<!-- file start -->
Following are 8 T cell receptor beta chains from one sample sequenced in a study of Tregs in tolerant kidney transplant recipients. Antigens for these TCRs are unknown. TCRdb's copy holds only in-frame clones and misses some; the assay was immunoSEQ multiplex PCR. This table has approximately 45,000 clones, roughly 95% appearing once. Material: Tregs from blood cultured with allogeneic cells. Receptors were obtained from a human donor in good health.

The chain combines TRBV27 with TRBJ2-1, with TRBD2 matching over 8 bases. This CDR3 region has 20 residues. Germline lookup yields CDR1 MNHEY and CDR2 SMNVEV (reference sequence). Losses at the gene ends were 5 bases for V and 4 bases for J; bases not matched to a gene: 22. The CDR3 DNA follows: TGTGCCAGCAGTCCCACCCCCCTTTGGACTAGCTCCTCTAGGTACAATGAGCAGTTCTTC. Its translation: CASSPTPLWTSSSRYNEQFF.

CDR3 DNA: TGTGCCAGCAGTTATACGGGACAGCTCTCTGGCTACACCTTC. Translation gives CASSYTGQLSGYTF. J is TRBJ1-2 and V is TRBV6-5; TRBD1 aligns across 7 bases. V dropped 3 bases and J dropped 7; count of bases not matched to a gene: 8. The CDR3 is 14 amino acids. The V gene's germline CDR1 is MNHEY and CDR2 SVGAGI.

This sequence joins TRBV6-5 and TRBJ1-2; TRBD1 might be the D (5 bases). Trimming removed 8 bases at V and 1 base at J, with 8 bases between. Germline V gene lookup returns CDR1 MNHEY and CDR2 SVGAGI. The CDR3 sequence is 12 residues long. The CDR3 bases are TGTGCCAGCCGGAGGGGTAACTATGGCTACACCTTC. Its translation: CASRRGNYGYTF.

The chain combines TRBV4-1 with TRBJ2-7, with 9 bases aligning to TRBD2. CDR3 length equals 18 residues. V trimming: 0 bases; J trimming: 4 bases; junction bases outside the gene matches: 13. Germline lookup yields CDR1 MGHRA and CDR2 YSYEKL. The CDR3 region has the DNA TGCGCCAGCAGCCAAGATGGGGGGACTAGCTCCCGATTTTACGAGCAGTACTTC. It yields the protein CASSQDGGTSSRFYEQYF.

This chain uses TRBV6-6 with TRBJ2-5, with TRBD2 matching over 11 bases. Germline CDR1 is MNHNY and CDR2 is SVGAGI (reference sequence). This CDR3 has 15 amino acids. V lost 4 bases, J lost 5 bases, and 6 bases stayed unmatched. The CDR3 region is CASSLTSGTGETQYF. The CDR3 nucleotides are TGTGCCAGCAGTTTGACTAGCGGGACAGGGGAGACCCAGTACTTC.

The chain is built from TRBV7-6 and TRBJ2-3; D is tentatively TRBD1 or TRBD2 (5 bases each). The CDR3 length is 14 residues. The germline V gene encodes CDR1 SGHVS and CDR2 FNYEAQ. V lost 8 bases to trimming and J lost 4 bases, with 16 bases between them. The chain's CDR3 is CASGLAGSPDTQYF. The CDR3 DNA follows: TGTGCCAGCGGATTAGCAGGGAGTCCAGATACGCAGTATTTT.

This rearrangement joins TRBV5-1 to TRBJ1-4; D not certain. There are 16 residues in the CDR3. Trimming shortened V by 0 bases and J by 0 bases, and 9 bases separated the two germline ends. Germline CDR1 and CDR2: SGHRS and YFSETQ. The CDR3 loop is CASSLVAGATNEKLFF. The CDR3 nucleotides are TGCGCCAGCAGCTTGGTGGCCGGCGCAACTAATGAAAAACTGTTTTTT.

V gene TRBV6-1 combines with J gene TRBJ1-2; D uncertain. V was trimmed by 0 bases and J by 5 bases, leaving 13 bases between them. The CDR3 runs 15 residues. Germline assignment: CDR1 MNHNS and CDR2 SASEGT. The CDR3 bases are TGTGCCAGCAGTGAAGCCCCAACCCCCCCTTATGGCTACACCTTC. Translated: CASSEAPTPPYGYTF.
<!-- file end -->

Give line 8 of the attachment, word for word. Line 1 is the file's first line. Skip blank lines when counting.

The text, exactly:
This rearrangement joins TRBV5-1 to TRBJ1-4; D not certain. There are 16 residues in the CDR3. Trimming shortened V by 0 bases and J by 0 bases, and 9 bases separated the two germline ends. Germline CDR1 and CDR2: SGHRS and YFSETQ. The CDR3 loop is CASSLVAGATNEKLFF. The CDR3 nucleotides are TGCGCCAGCAGCTTGGTGGCCGGCGCAACTAATGAAAAACTGTTTTTT.